Globalization and Education

Globalization and Education: The Quest for Quality Education in Hong Kong

Joshua Ka-ho Mok
David Kin-keung Chan
Copyright Date: 2002
Pages: 300
https://www.jstor.org/stable/j.ctt2jc0pw
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  • Book Info
    Globalization and Education
    Book Description:

    The growing impact of globalization has affected educational development in many parts of the globe. In order to maintain national competitiveness in the global marketplace, governments across the world have started to review their education systems and introduce different reform initiatives in education in order to enhance the global capacity of their citizens. This book adopts the wider perspective of globalization in order to examine and critically reflect upon the origin, evolution and development of the Quality Education Movement in Hong Kong. It pays particular attention to how Hong Kong's education has been affected by the global trend to economic rationalism and managerialism. More specifically, the major aim of this book is to examine and analyse the most recent reform measures adopted by the HKSAR in its quest for quality education in Hong Kong. This book is divided into four parts. Part One provides the theoretical/conceptual framework and historical context for the book. Part Two focuses on approaches to quality education. Part Three focuses on policy change and education reforms that are operationalized in school and higher education institutions. Part Four is a reflection and conclusion. The editors discuss the impacts and the costs of managerialism in the education sector, and suggest the kind of policy implications it might have when adopting a managerial approach in education.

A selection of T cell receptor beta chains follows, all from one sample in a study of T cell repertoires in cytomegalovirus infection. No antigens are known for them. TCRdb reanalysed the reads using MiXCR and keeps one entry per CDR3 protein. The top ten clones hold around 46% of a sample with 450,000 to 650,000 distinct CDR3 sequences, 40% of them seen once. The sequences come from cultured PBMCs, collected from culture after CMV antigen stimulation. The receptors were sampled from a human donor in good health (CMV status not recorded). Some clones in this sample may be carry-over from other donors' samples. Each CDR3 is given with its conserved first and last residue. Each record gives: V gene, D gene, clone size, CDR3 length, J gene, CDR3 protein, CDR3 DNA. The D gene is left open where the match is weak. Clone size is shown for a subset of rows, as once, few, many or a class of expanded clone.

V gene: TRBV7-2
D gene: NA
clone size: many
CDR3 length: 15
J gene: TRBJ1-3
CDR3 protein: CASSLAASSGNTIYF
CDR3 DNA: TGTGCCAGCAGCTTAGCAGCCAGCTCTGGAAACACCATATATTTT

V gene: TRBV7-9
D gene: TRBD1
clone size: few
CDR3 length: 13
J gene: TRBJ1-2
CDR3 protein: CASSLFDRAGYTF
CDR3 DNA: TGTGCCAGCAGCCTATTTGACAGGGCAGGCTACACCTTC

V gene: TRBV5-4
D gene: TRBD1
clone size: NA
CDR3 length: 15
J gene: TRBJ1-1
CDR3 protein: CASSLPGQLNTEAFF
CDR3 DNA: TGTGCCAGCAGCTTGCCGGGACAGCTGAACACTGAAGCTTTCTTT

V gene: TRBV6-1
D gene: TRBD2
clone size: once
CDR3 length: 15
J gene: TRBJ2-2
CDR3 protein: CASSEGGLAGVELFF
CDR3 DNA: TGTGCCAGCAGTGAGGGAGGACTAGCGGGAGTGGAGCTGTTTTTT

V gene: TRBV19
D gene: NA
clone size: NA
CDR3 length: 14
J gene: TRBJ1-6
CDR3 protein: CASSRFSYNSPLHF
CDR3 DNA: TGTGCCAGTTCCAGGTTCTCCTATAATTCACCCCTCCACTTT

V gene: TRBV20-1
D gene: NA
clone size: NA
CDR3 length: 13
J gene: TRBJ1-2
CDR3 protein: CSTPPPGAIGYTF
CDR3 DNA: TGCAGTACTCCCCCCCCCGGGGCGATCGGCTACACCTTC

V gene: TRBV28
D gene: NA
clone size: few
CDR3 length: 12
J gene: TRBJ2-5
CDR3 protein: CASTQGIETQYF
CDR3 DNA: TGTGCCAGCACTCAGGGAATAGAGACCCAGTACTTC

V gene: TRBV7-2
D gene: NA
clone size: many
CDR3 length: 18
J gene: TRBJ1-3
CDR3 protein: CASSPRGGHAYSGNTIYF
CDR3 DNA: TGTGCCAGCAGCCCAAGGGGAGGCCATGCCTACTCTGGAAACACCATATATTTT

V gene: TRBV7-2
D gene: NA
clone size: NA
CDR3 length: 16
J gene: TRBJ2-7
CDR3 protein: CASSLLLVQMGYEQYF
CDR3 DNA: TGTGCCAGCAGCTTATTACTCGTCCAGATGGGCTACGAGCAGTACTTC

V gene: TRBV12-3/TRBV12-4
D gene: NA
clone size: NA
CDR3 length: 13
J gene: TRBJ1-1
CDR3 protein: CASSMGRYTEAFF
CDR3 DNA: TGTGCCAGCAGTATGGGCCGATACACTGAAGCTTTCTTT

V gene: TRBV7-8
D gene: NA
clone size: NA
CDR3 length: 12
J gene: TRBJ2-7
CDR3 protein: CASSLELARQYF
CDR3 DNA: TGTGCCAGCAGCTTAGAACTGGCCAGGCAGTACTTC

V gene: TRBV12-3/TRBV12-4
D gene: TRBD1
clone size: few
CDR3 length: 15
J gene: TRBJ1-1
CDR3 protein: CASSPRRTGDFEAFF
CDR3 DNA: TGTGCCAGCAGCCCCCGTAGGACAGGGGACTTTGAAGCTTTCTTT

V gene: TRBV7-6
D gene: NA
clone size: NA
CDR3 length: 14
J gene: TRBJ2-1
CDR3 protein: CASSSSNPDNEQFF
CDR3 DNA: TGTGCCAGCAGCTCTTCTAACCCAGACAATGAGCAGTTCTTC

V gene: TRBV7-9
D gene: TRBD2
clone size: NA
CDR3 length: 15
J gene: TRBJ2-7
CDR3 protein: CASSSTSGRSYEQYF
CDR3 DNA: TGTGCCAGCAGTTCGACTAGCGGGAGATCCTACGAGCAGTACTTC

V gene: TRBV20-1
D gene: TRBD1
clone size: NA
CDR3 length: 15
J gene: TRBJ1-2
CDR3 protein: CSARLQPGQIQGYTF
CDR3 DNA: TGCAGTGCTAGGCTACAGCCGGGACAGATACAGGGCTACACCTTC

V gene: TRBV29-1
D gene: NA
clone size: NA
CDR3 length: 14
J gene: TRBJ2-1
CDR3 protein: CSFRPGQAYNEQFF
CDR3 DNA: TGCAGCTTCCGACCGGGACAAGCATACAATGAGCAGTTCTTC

eISBN: 978-988-220-144-6
    Subjects: Education

Table of Contents

  1. Front Matter
    (pp. i-iv)
  2. Table of Contents
    (pp. v-vi)
  3. Foreword
    (pp. vii-x)
    Ruth Hayhoe

    The eyes of the world were upon Hong Kong in the lead up to its historic transition from British colony to Special Administrative Region of China at midnight, 30 June 1997. It has been both exciting and sobering to be part of the new HKSAR — exciting because of the many new possibilities, globally and in relations with the Mainland; sobering because of the daunting responsibilities associated with implementing the policy of ‘one country, two systems’.

    One of the dramatic surprises unveiled by Chief Executive Tung Chee Hwa when he took up his post was the high priority he gave to...

  4. List of Contributors
    (pp. xi-xii)
  5. Introduction
    (pp. 1-20)
    Joshua Ka-ho Mok and David Kin-keung Chan

    In the opening paragraph of the Policy Objective for Education and Manpower Bureau of Hong Kong Special Administrative Region (HKSAR), education is regarded as the key to the future development of Hong Kong. Like other societies, Hong Kong has to face the challenges of the twenty-first century and, therefore, there is a strong need to prepare Hong Kong for a rapidly changing, knowledge-based global society (Wong, 1997). Openly recognizing the significant role of education, not only in imparting basic knowledge and skills, but also in nurturing people to be independent thinkers and lifelong learners, the HKSAR government is committed to...